The Mythopoeic Award nominees have been announced. I'm on the scholarship committee, and two or three of my choices in each category made the finalists. Reading through the preliminary list (not publicly announced) for the myth and fantasy category was particularly depressing this year, as it contained several anthologies, particularly on recent authors, filled with the most deadly dull, plodding, and straining routine academic essays. Most of them, of course, were from McFarland, though the worst one of all wasn't. I read enough of these that I began to worry if the problem was myself, but then I turned to the Inklings material and cheered up immediately. A lot of good stuff in that category. Fortunately, the other committee members seemed to agree, and none of the awful anthologies made the ballot.
But the experience did influence my proposal for a paper of my own for Mythcon this year. The conference theme is "the land and its inhabitants in fantasy," and B. had suggested I depart from Tolkien and give a paper on ecology in Dr. Seuss. The prospect of reading all of his children's books - I never have, not all of them - and combing them for environmental considerations (is the Cat in the Hat wasteful? Is Sam-I-Am? what about a tweetle beetle battle?) had potential, but the fact is that most of Dr. Seuss's explicit lessons in that realm - Horton, Yertle, the Lorax - are pretty heavy-handed, and well-known enough that they need no help from me. And I don't think I'd have time for that much research.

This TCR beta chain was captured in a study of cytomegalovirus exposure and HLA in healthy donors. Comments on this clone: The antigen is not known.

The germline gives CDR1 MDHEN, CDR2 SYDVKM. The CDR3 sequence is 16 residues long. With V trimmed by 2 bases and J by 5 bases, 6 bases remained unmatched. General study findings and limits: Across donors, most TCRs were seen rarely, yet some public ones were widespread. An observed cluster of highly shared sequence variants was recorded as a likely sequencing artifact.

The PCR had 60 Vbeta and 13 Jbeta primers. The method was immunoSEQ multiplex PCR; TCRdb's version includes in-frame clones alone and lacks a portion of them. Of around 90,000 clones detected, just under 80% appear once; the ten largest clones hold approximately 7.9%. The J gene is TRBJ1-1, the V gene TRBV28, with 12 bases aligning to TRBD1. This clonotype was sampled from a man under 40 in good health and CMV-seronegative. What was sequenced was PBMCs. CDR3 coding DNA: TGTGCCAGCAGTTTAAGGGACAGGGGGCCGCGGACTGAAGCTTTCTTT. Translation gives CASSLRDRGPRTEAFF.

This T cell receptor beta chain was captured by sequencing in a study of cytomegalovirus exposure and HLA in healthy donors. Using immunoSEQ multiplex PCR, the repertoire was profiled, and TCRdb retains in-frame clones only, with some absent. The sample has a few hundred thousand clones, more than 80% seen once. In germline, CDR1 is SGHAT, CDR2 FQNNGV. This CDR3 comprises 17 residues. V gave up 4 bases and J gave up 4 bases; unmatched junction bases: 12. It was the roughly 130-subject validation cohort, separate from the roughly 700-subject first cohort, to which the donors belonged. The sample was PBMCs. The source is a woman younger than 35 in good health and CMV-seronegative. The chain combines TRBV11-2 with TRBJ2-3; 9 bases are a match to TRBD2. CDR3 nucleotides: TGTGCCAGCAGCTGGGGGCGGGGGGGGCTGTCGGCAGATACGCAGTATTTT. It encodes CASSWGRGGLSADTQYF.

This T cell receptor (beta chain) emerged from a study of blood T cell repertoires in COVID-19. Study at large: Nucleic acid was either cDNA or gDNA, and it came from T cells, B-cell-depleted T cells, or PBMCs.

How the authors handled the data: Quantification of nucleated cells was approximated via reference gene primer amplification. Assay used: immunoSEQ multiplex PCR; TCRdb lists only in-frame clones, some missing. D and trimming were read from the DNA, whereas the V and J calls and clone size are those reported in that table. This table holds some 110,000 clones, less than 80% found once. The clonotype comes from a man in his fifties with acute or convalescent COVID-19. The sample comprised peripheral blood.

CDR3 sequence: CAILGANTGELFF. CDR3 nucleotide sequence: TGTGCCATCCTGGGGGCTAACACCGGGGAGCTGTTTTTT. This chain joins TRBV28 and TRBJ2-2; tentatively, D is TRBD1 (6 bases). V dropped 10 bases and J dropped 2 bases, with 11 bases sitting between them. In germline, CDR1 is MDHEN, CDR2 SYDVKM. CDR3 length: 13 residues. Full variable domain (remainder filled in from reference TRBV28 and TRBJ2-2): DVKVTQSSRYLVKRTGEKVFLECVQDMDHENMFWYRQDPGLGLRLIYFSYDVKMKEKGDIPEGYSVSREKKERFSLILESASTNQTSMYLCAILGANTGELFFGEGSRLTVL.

But I've noted that both scholars studying children's lit, and readers reminiscing about their favorite childhood authors, tend to ignore picture books, and I want to correct that, so my thoughts then turned to my earliest favorite author, one of Dr. Seuss's Beginner Books colleagues, P.D. Eastman. I picked his first three books, all of which were brand-new in my childhood and very dear to me, and one of which provided a catchphrase I still use today. Eastman practiced an equally zany but far more disciplined form of nonsense than Dr. Seuss, and he had some particular recurring themes in teaching children about the world that I find interesting.
And, I thought as I leafed through the books with this in mind, I can do this with the same determined and strained air of all those boring academic essays and thus, like Asimov with thiotimoline, exorcise the demon.
So here, just accepted, are the deliberately pompous title and abstract of my paper topic for Mythcon:
"Ecology, Environment, and Resources in Three Novels by P.D. Eastman"
P.D. Eastman is an important fantasy author too long neglected by scholarship. His first three titles for Random House's classic "Beginner Books" series - Sam and the Firefly, Are You My Mother?, and Go, Dog, Go - skillfully combine fantastic imagination and humor with a restrained pedagogical motive, inculcating in readers an appreciation of the place in their lives of the environment around them, both natural and artificial, with particular attention to identification with animals, understanding of traffic rules, and a knowledge of the uses and limitations of machinery. Comparison will be made to works by parallel authors including T.S. Geisel and William Pene du Bois. Eastman deserves the same degree of scholarly scrutiny and attention often given to authors for slightly older children, like Neil Gaiman and Philip Pullman, and in this hour he's going to get it. N.B.: As this presentation will include the actual reading aloud of picture books, attendees are encouraged to dress for naptime and bring their own cups of water.